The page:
# What does the subthreshold swing of a mosfet actually mean?

I have found several interpretations of the sub threshold swing.One is " The subthreshold swing of a device is defined as the change in gate voltage which must be applied in order to create a one decade increase in the output current ". The other one is that the amount of gate voltage that is needed to bring down the sub threshold current by one decade . which of them is correct and in which context. Are these two interpretations same but for the former case device is in strong inversion and the latter case the device is in weak inversion ? What i understood is to have large change in the output current low gate voltage should be enough which implies sub threshold swing should be smaller.If this is true then how are tunneling FETs better over the conventional MOSFETs.(where in tunneling FETs we say the sub threhold swing is not limited?)

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• What research did you do? – CuriousOne Oct 16 '14 at 8:16
• I was trying to read research papers on the MOSFETs and TFETs where i came across the sub threshold swing concept.I am a naive in the FET domain and i am trying to learn the concepts from various sources .So i posted whatever i was able to figure out on my own .Sorry if i had posted wrong interpretations . But the statement1 i posted were taken from a journal paper itself. I just wanted to ask what is sub threshold swing.. – ananyareddy Oct 16 '14 at 8:41

## 2 Answers

I'll give it a shot. The subthreshold swing definition describes an exponential behavior of the current as a function of voltage. The sign of the parameter should depend on the type of the device (n- or p-), so it's easier to just say that some voltage difference is required for a decade of change in current. Except for the sign it's the same number up or down (if +50mV gives 10 times more current, -50mV should give ten times less). As for the question which device is better... that depends. If you need very low threshold voltages, you don't get a choice, there will be leakage. If you need high operating voltages, then you need thick oxides, which means little leakage and the effect doesn't play much of a role. That used to be the case for most mosfets in the past, but at the current integration density we don't get the next to ideal devices of the past any longer, whether we like that, or not.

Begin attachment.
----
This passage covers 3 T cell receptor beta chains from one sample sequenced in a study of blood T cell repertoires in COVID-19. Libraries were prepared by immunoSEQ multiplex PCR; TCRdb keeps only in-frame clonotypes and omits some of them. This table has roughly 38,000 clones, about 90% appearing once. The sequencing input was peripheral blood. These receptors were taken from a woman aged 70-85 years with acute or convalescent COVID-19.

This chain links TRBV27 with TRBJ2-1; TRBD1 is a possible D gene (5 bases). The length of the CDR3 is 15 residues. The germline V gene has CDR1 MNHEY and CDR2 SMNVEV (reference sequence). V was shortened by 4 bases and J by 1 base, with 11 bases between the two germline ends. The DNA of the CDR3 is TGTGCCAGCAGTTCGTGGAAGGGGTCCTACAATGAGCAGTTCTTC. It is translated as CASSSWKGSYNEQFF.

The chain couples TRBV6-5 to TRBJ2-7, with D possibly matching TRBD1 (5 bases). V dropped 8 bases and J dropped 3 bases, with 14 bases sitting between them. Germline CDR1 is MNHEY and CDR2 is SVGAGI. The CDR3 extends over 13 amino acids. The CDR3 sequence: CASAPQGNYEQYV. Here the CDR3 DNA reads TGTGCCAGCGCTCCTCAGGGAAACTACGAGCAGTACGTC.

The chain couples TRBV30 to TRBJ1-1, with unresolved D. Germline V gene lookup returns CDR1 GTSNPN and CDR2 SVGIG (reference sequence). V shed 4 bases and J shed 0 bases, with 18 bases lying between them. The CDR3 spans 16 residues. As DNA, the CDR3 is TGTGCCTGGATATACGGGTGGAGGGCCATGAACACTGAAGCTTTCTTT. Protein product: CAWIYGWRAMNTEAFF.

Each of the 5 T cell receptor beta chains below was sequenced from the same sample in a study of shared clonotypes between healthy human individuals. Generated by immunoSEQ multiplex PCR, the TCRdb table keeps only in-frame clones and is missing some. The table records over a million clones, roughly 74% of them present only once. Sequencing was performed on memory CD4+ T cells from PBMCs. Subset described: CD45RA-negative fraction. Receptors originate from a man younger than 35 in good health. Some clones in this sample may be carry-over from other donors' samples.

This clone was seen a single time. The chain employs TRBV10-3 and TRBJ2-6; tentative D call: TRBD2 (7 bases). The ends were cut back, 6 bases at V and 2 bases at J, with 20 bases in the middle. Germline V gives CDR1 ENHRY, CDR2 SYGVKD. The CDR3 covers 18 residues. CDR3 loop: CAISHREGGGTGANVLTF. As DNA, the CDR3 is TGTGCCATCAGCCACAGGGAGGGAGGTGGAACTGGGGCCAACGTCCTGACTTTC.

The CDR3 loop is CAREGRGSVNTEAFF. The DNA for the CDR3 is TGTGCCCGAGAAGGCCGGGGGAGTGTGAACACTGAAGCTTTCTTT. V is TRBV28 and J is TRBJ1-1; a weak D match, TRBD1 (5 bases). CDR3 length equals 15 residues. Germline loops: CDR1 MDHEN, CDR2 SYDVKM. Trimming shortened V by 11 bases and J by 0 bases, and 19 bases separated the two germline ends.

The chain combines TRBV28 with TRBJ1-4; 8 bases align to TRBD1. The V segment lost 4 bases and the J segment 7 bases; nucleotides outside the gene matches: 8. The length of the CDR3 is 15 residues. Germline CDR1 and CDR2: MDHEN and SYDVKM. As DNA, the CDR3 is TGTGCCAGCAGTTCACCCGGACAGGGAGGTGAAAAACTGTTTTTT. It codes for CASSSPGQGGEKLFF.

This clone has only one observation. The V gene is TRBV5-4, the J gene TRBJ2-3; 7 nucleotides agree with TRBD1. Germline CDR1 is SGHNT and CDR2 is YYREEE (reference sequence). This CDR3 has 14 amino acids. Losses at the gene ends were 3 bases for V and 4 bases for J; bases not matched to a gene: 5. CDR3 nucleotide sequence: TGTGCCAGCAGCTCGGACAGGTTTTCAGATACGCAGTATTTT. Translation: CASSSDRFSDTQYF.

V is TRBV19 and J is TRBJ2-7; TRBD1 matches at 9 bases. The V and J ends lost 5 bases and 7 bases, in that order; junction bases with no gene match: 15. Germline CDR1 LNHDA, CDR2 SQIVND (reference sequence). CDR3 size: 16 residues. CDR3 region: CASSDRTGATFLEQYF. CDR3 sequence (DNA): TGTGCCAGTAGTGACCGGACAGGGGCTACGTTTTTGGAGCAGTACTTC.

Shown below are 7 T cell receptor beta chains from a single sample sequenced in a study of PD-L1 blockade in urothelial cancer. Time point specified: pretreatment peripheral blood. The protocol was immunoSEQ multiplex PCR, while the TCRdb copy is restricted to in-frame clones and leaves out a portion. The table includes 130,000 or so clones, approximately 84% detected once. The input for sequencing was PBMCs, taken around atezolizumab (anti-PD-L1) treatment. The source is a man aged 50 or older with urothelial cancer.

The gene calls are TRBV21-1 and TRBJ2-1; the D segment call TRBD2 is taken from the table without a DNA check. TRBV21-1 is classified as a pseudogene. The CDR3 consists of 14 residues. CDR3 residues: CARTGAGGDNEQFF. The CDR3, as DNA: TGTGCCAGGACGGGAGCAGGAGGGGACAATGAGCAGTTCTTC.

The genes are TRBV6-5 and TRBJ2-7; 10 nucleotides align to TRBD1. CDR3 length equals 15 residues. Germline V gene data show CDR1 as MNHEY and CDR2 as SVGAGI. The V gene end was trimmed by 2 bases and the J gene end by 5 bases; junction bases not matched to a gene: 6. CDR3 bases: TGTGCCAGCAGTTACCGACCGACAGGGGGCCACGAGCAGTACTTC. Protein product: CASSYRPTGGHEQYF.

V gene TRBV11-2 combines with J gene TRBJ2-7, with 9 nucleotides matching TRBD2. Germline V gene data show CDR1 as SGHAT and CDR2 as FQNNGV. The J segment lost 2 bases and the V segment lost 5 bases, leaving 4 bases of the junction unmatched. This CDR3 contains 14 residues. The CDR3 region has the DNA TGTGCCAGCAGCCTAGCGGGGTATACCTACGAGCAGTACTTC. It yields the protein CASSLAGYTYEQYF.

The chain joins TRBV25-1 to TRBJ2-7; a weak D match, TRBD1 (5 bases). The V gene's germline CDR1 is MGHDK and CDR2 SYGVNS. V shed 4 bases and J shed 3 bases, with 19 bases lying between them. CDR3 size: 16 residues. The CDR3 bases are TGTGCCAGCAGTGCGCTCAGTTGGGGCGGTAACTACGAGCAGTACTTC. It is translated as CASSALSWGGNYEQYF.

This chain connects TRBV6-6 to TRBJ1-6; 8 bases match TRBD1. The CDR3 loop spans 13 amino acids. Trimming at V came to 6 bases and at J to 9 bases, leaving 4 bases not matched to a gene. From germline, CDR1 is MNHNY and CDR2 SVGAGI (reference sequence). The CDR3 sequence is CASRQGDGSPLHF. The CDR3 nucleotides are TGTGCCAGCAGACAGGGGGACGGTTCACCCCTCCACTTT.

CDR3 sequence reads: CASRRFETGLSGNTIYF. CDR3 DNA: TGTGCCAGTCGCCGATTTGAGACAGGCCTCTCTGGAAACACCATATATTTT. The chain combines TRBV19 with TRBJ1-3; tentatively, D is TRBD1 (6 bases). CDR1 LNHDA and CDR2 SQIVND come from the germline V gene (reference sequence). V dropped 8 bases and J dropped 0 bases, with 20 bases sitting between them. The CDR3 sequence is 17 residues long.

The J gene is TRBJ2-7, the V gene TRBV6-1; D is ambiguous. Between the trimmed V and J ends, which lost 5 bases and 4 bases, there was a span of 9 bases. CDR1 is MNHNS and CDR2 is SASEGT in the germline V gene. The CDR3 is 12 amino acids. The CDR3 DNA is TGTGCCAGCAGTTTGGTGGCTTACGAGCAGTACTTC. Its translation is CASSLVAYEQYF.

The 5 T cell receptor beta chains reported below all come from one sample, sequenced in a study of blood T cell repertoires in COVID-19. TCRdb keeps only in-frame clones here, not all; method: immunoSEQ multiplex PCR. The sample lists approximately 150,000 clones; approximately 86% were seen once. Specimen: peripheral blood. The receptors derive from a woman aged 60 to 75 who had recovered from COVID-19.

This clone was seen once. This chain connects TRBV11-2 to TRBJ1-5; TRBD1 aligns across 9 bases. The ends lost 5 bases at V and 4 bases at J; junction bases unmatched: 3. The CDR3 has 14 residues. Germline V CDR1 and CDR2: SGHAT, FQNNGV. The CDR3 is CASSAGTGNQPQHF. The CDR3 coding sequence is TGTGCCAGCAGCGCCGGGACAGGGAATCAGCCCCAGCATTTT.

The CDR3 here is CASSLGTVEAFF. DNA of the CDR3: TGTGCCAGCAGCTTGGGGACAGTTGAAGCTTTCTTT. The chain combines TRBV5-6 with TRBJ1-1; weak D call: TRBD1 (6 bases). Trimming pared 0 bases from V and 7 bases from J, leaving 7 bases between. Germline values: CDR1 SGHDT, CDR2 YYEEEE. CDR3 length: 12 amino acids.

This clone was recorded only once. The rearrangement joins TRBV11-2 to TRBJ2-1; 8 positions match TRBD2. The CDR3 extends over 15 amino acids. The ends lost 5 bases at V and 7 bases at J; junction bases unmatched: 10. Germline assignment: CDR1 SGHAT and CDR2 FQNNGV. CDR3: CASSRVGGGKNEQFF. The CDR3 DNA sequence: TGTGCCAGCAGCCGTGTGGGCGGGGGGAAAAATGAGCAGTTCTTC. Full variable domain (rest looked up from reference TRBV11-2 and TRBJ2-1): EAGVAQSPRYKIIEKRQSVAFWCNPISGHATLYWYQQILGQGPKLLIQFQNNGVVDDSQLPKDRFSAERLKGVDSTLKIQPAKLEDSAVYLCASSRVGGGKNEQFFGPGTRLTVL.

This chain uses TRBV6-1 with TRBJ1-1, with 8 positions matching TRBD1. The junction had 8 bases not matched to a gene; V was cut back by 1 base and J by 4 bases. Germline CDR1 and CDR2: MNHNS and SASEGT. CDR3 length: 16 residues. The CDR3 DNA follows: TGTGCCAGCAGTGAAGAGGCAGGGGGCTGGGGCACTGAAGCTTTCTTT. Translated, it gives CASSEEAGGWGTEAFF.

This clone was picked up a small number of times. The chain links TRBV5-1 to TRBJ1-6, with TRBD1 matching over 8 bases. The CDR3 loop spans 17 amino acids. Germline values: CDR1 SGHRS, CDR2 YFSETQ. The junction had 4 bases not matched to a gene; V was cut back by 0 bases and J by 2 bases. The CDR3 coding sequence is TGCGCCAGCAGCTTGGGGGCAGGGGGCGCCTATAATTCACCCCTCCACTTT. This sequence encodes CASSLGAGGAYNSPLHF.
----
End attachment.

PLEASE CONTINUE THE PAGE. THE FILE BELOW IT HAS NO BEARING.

Subthreshold swing is also the inverse of the subthreshold slope. On a graph of Ids(Vgs) with logarithmic (base 10) axis for Ids the subthreshold slope is found as the straight-line approximation of the subthreshold current, normally expressed in units of decades/mV. Subthreshold swing is expressed in units of mV/decade. Both express the same, however subthreshold swing is more often used.

Are these two interpretations same but for the former case device is in strong inversion and the latter case the device is in weak inversion ?

When subthreshold swing is calculate and quoted it is usual that only the magnitude of the subthreshold swing is of interest, so the sign from the slope is removed. Both cases are for weak inversion (=subthreshold)

What i understood is to have large change in the output current low gate voltage should be enough which implies sub threshold swing should be smaller. If this is true then how are tunneling FETs better over the conventional MOSFETs.(where in tunneling FETs we say the sub threhold swing is not limited?)

Subthreshold swing should normally be minimized when it is allowed by the application. Small subthreshold swing means better channel control, e.g. improved Ion/Ioff, which usually means less leakage, and less energy. For subthreshold circuits it also means better performance. Silicon MOSFETs have a theoretical minimum subthreshold swing of about 60mV/decade for room temperature. FETs using tunneling in some manner can achieve much better (I have seen 5mV/decade quoted), how is another story altogether and I suppose they are not without problems, otherwise what are they waiting for?